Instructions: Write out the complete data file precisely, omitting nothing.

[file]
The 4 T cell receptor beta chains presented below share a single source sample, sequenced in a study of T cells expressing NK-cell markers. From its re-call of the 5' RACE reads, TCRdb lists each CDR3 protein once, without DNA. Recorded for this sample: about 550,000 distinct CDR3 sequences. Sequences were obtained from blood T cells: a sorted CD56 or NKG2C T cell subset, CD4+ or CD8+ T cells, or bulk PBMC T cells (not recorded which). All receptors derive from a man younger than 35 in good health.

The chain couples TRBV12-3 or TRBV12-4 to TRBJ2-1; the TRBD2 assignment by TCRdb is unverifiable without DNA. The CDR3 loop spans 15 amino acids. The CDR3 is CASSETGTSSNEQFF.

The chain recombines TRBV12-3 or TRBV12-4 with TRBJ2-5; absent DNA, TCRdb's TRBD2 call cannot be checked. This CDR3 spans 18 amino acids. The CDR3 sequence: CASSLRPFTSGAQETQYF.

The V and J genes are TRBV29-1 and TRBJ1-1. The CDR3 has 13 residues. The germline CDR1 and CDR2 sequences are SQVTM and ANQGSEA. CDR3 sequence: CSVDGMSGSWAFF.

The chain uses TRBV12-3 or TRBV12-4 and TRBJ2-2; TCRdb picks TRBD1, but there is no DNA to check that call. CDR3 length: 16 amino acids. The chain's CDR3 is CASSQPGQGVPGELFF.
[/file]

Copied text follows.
The 4 T cell receptor beta chains presented below share a single source sample, sequenced in a study of T cells expressing NK-cell markers. From its re-call of the 5' RACE reads, TCRdb lists each CDR3 protein once, without DNA. Recorded for this sample: about 550,000 distinct CDR3 sequences. Sequences were obtained from blood T cells: a sorted CD56 or NKG2C T cell subset, CD4+ or CD8+ T cells, or bulk PBMC T cells (not recorded which). All receptors derive from a man younger than 35 in good health.

The chain couples TRBV12-3 or TRBV12-4 to TRBJ2-1; the TRBD2 assignment by TCRdb is unverifiable without DNA. The CDR3 loop spans 15 amino acids. The CDR3 is CASSETGTSSNEQFF.

The chain recombines TRBV12-3 or TRBV12-4 with TRBJ2-5; absent DNA, TCRdb's TRBD2 call cannot be checked. This CDR3 spans 18 amino acids. The CDR3 sequence: CASSLRPFTSGAQETQYF.

The V and J genes are TRBV29-1 and TRBJ1-1. The CDR3 has 13 residues. The germline CDR1 and CDR2 sequences are SQVTM and ANQGSEA. CDR3 sequence: CSVDGMSGSWAFF.

The chain uses TRBV12-3 or TRBV12-4 and TRBJ2-2; TCRdb picks TRBD1, but there is no DNA to check that call. CDR3 length: 16 amino acids. The chain's CDR3 is CASSQPGQGVPGELFF.